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Center says files show 12,000 Nazis' assets

A global human rights organization revealed files found in Argentina containing the names of 12,000 Nazis from the 1930s, many with Swiss bank accounts.

GENEVA (AN) — A global human rights organization revealed files on Monday that it said were found in Argentina containing the names of 12,000 Nazis who lived there during the 1930s, including many with Swiss bank accounts.

The Los Angeles-based Simon Wiesenthal Center said an Argentine investigator, Pedro Filipuzzi, uncovered the files among papers found in a storage room at a former Nazi headquarters in Buenos Aires, and shared it with two center directors, Shimon Samuels and Ariel Gelblung.

They concluded many of the names in the files had accounts at Schweizerische Kreditanstalt, or SKA, which was founded in 1856 as an investment bank to finance the expansion of Swiss railways, and eventually became Credit Suisse, a global force operating in more than 50 nations.

The center said many of the SKA accounts had been transferred to Zürich-based Credit Suisse, now Switzerland's second-largest bank and one of the world's dozens of financial institutions considered "too big to fail" because of the dire consequences it would have the global economy.

The Simon Wiesenthal Center, dedicated to researching the Holocaust and hate, said it had asked Credit Suisse to identify the pre-World War II era dormant bank accounts. "We believe that these long-dormant accounts hold monies looted from Jewish victims," the center said in a statement.

Credit Suisse weathered the 2008 global financial crisis without a government bailout like UBS AG, Switzerland's largest bank. But like UBS, Credit Suisse spent much of the past decade trying to turn around its global image after undergoing U.S. and European crackdowns on tax-evading citizens suspected of hiding funds in Swiss banks.

In 2014, Credit Suisse pleaded guilty to helping U.S. tax evaders and agreed to pay about US$2.6 billion to the U.S. government and regulators. That resolved the U.S. government's case that the Swiss bank recruited U.S. clients to open Swiss accounts, helped them avoid paying taxes and engaged in misconduct by its bank employees.

Justice for a "diminishing" group of survivors

In 2002, a five-year study by an international panel of historians concluded that Swiss authorities had contributed to the Holocaust because they knew during World War II what would happen to Jewish refugees who were turned back at the border.

The so-called Bergier Commission, created by Swiss Parliament and headed by Swiss historian Jean-François Bergier, released a 26-volume study that found the nation guilty of "egregious failures" toward Jewish refugees by staying neutral while surrounded by Nazis and their allies.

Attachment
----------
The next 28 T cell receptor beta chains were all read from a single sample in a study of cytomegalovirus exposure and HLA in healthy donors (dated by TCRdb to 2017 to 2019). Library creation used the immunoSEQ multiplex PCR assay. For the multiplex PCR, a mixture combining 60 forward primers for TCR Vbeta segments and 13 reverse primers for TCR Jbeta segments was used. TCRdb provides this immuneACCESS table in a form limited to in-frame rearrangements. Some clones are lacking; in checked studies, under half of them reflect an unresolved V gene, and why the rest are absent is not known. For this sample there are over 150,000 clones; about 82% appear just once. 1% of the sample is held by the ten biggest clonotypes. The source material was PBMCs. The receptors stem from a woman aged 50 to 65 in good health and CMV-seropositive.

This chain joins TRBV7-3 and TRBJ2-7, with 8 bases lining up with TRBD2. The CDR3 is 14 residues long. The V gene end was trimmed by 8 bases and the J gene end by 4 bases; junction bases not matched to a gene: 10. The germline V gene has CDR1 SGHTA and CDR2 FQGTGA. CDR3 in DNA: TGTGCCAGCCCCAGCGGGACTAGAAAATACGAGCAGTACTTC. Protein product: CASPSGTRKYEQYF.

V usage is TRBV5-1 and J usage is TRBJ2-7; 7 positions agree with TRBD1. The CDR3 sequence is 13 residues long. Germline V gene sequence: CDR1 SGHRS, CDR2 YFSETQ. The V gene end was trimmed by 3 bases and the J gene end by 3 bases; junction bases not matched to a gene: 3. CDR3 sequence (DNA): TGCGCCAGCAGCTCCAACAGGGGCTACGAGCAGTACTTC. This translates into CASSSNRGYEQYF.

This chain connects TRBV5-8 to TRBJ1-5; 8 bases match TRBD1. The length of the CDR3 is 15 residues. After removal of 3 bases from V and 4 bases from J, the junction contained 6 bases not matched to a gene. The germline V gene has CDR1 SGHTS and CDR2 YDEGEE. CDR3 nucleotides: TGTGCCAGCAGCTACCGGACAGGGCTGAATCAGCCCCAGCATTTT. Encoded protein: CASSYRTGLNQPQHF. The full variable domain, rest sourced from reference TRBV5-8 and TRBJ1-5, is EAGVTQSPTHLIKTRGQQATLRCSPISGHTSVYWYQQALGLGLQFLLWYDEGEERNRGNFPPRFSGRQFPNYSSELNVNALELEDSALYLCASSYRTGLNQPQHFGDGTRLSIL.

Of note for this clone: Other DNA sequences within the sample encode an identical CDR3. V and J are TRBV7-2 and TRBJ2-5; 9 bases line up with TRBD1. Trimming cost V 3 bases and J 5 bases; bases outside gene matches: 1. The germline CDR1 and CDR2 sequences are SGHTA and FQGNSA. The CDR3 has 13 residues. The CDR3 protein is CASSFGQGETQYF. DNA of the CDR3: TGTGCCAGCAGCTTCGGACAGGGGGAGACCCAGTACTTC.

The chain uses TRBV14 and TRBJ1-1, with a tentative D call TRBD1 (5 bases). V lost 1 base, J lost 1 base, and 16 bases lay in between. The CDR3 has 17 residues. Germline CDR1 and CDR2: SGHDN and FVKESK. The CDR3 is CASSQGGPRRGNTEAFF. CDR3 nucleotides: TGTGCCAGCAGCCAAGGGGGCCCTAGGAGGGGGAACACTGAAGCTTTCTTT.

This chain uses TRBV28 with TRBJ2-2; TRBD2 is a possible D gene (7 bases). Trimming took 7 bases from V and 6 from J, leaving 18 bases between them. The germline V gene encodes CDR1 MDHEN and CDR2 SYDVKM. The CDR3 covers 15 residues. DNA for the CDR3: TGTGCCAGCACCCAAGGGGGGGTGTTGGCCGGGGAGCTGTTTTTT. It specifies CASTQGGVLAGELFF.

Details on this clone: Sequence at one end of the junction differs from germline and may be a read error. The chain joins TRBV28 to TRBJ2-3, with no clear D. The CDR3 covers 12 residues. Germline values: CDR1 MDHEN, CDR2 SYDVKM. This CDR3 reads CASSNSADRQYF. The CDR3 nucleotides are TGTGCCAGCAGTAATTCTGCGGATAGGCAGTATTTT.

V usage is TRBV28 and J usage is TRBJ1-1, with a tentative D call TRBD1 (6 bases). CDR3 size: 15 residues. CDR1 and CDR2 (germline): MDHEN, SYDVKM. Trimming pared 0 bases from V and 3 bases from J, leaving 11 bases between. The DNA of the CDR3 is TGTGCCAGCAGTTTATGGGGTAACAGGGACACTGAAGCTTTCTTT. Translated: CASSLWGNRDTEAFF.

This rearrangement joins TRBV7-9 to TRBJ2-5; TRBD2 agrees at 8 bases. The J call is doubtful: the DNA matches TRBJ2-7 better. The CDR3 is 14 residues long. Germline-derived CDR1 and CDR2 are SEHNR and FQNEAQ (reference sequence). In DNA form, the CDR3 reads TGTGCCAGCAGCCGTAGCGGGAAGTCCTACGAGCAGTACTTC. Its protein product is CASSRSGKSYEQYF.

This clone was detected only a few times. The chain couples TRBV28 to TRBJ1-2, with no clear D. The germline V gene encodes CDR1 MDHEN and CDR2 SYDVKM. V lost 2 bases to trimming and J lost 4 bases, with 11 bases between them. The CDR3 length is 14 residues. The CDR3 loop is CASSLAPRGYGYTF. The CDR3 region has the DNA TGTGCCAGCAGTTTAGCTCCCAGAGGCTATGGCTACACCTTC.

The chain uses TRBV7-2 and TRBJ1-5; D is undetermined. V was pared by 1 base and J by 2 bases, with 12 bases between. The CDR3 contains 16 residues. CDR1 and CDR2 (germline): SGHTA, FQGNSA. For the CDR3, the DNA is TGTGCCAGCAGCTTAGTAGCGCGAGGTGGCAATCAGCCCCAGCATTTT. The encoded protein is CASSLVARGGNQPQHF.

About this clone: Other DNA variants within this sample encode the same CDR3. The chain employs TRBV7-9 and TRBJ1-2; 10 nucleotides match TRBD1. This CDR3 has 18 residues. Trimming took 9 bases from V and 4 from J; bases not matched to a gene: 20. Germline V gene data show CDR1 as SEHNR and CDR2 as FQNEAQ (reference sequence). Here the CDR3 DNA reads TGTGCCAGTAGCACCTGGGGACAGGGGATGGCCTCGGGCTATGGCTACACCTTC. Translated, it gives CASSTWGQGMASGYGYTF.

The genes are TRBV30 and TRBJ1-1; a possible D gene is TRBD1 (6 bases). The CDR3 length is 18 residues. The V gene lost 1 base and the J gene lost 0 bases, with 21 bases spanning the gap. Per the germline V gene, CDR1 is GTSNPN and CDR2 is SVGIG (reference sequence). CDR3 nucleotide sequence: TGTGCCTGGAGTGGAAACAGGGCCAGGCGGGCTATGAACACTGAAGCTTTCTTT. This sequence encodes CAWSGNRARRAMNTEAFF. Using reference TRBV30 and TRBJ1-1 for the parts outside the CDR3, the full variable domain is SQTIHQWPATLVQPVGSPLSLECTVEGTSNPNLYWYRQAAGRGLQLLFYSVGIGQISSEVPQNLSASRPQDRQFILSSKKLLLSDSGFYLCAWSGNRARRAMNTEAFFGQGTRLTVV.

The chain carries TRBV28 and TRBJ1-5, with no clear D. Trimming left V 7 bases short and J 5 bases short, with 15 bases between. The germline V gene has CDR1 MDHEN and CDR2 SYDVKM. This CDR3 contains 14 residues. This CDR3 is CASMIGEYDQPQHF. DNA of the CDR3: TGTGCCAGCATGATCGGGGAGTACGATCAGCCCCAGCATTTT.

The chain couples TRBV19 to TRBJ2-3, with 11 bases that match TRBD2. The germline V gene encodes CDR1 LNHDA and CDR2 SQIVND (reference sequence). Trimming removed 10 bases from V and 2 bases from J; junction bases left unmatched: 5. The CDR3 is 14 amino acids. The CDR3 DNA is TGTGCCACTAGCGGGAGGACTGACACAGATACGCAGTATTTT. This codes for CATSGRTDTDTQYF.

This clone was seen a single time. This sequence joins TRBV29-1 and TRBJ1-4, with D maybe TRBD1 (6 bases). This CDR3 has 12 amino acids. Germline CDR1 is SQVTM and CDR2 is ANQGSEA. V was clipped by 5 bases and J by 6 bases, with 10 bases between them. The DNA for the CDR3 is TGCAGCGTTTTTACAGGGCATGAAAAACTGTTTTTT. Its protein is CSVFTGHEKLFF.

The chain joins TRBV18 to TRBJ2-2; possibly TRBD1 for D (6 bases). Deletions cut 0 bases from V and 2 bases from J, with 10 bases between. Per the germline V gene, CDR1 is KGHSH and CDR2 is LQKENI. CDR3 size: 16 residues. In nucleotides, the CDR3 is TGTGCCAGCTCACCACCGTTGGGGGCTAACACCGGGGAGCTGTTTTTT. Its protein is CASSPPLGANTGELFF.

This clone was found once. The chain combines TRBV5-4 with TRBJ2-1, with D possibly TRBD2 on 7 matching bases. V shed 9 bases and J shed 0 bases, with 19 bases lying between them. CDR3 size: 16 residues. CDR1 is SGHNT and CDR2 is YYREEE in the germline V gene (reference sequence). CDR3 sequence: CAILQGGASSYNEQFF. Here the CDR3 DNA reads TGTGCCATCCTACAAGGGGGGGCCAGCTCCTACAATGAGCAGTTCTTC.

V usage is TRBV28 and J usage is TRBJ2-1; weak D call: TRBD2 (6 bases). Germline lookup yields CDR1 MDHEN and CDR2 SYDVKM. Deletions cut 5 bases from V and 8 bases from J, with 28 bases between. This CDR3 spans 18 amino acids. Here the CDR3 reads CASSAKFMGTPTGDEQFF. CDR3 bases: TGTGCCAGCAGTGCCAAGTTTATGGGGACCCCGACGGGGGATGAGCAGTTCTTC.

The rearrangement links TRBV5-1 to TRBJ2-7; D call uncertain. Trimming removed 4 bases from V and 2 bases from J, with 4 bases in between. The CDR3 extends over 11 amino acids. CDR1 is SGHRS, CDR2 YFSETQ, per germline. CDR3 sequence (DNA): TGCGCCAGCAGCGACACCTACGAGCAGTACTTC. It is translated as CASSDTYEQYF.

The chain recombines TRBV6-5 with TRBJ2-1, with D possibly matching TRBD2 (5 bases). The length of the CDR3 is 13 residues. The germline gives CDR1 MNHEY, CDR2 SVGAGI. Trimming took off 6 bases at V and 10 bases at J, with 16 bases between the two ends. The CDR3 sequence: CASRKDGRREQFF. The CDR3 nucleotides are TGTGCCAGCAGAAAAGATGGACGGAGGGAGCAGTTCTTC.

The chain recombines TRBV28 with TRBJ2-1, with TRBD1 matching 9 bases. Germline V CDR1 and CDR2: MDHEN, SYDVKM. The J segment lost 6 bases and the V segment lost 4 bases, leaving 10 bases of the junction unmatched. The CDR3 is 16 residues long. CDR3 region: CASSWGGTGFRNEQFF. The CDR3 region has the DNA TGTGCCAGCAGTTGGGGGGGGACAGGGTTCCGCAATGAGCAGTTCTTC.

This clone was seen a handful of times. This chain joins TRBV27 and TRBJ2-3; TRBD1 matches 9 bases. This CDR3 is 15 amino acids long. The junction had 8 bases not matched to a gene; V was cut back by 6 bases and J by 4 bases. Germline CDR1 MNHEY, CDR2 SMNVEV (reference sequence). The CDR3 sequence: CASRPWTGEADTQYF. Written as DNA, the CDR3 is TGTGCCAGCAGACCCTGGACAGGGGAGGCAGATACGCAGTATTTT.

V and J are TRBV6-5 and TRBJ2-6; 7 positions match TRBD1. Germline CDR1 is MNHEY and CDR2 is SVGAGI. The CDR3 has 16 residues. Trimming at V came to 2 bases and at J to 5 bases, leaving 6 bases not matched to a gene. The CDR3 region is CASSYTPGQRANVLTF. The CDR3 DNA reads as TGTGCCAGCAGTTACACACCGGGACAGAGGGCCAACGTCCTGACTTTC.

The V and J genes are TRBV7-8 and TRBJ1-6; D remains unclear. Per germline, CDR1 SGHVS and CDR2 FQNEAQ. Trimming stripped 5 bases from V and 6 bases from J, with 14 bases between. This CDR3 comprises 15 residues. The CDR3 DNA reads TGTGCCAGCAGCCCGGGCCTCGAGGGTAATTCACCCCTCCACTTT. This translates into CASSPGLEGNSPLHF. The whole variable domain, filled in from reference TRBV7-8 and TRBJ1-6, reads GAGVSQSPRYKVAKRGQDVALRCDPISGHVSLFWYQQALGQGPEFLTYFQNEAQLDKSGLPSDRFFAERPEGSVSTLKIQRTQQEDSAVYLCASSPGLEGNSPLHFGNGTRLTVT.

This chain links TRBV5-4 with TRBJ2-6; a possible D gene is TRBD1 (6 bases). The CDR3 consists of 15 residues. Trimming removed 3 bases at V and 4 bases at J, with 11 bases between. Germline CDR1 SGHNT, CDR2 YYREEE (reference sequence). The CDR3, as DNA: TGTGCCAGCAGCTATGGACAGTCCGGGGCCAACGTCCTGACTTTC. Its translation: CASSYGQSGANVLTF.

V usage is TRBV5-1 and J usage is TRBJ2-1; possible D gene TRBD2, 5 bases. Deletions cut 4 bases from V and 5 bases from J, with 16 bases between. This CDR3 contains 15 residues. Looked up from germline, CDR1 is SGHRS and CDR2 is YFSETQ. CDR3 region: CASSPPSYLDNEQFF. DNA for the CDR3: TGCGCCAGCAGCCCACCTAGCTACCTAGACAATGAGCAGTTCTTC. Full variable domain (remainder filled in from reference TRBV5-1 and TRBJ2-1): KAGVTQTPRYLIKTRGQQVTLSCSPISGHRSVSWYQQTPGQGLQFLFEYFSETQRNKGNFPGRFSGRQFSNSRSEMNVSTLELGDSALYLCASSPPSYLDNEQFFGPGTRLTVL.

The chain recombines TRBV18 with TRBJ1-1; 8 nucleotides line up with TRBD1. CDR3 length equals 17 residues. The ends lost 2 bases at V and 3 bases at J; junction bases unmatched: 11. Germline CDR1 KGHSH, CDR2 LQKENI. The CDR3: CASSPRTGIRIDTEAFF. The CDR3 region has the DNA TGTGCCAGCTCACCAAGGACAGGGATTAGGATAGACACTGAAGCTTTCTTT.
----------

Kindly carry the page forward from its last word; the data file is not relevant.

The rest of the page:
But the commission found no evidence that Swiss government or businesses acted out of pro-Nazi sentiment. Instead, it said the government acted out of self-preservation, while some businesses saw a chance to turn a profit. And the government, it said, along with banks and other businesses and art museums had taken too long to recognize Nazi victims' restitution claims after the war.

Swiss lawmakers commissioned the study to respond to Jewish groups' criticism in the mid-1990s that Swiss banks withheld from heirs the assets of Jews killed in the Holocaust. Nazi Germany began seizing Jewish property after enacting racist laws in 1935, then put much of that wealth in secret Swiss bank accounts.

In 1998, UBS and Credit Suisse agreed to a US$1.25 billion settlement with Jewish claimants due to legal action in the United States. On Monday, the Simon Wiesenthal Center wrote to a Credit Suisse vice president, Christian Küng that it was "aware that you already have claimants as alleged heirs of Nazis in the list."

For most of the 1930s, Argentina's leaders, José Félix Uriburu and Agustín Pedro Justo, presided over pro-Nazi military regimes. But in 1938, a commission under the nation's anti-Nazi leader, Roberto Ortiz, seized the lists of Nazis with Swiss bank accounts, according to the center. The commission's findings were later burned, but Filipuzzi unearthed an original copy of the lists.

Argentina was one of several South American nations that were safe havens for Nazis after the war ended, during years they were overseen by military dictatorships. Those included some prominent Nazi war criminals such as Adolf Eichmann, who was kidnapped by Israeli agents in Argentina in 1960 and hanged in 1962 after a trial in Jerusalem.

Credit Suisse said in a statement to Agence France-Presse that it cooperated in the late 1990s with the Volcker Commission, which found tens of thousands of dormant Swiss bank accounts that likely belonged to Nazi victims.

"However, we will look into this affair again," the bank told AFP. The commission, led by late American economist Paul Volcker, was set up in 1996 by the World Jewish Restitution Organization, the World Jewish Congress and the Swiss Bankers Association.

The center also said it asked for access to Credit Suisse's archives so that it could "settle this matter on behalf of the diminishing number of Holocaust survivors."